EMC defines the hypercloud, sound fishy?

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EMC held a hi-energy (think electronic floors and rock band) press and analyst get together this week in London's Old Billingsgate market.

The building itself has been sluiced down and washed out conscientiously since its heyday, so none of this gathering should smell fishy, not even if the event itself is called to EMC Redefine Possible 2014.

The main news from this meeting centres on announcements across EMC's Flash, enterprise storage and Scale-Out NAS portfolios including EMC XtremIO 3.0, which adds new inline data services -- and new EMC VMAX3, which bids to provide enterprise storage with an open enterprise data service platform that offers 3X previous levels of performance.

The company is, essentially, almost describing a sort of super-charged hyper-cloud without using the term "hypercloud" specifically.

The hypercloud (if it now exists and develops) with its hyper-performance apps will have implications for software application developers who will need to build apps that span potentially hundreds more users at a far higher velocity than they might initially have considered architecting for.

EMC used this event to announce that the EMC ECS Appliance, a hyperscale storage infrastructure designed for the datacentre, is now generally available.

The ECS Appliance, powered by its own ViPR 2.0 data storage technology systems, is EMC's gambit which claims that it is capable of "redefining storage economics" and balances the benefits of the public cloud (cost, simplicity, scalability) with the security and control of the private cloud.

Just a bit of spin or a great customer?

EMC has shipped the first ECS Appliance, a single system with a total power of three Petabytes, to The Vatican Library -- and yes, they did actually photograph the box coming out of its factory in Cork on its way to Rome.

So we said that EMC defines the hypercloud, it fact it didn't. It didn't actually use that term. But that's the next thing you expect the company to say given the amount of messages it comes out based around:

• Agile computing and EMC's own Hypermax OS
• Cloud applications that now have thousands of users
• Extreme I/O (input output) needs of modern cloud applications

The XtremIO value proposition is simple says EMC: an advanced always-on status, inline data services and consistent (and predictable) high performance regardless of workload.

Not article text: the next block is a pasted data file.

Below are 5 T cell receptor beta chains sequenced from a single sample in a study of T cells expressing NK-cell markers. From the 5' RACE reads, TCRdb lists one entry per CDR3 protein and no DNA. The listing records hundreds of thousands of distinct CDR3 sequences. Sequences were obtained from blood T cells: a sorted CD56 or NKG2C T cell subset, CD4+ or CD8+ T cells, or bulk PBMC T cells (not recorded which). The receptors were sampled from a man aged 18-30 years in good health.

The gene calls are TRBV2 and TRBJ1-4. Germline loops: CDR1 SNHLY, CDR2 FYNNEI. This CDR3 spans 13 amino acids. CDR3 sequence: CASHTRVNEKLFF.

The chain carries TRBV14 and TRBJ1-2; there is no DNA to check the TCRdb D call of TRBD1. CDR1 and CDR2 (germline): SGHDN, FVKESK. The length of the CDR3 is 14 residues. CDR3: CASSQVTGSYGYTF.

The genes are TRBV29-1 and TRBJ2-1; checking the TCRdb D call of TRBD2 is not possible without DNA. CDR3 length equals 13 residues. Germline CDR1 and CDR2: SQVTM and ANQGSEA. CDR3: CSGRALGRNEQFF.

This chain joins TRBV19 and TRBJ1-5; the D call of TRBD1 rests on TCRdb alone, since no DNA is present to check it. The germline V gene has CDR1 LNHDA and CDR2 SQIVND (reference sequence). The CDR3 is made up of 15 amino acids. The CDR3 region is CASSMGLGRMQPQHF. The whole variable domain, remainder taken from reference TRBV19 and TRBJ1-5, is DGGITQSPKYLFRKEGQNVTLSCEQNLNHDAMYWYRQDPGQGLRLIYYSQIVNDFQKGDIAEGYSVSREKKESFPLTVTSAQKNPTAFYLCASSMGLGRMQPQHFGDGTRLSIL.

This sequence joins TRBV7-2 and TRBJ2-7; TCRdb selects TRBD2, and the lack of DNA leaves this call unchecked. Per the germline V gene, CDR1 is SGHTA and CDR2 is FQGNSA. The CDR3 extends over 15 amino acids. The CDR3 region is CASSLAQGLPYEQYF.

It's an architectural must-have for all-flash arrays, or so they say.

David Goulden, CEO, EMC for the Information Infrastructure division has said that organisations are now conducting their software application development to harness the four IT megatrends of:

• social,
• cloud,
• mobile
• and big data.

"Although these new applications will be architected differently, they cannot become another IT silo. [Companies now need to] dramatically reduce the TCO of existing application estates, and accelerate new application delivery on their journey to the hybrid cloud," he said.

What is hypercloud?

It's faster cloud, faster OS, faster I/O, faster access to petabytes of data, faster application delivery, faster content, faster multichannel software architectural engineering, faster access into so-called Data Lakes, faster application performance from a more defined (and logically smaller) application estate -- it is "hypercloud" really isn't it?

Not officially no - Wikipedia reminds us that HyperCloud Memory (HCDIMM) is a DDR3 SDRAM Dual In-Line Memory Module (DIMM) used in sever applications requiring a great deal of memory... but if EMC wants to start using the term then it's OK by use.

EMC may not believe in hypercloud as a piece of terminology yet, but it does believe XtremIO is the fastest-growing all-flash array, and the fastest-growing storage array in history.

The key question from here on is just how well the cloud model is capable of working with the new hyper-speed technologies.

Does the open cloud model have the answer with its access to more tangible tools? Possibly not if you accept that there is always so much complexity in terms of implementation. The proprietary cloud may not be so much easier and may be need to be "more open" over the next decade if these technologies are to come forward.

Hypercloud isn't real yet, but the things that make cloud hyper-powered are.

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This page contains a single entry by Adrian Bridgwater published on July 8, 2014 7:06 AM.

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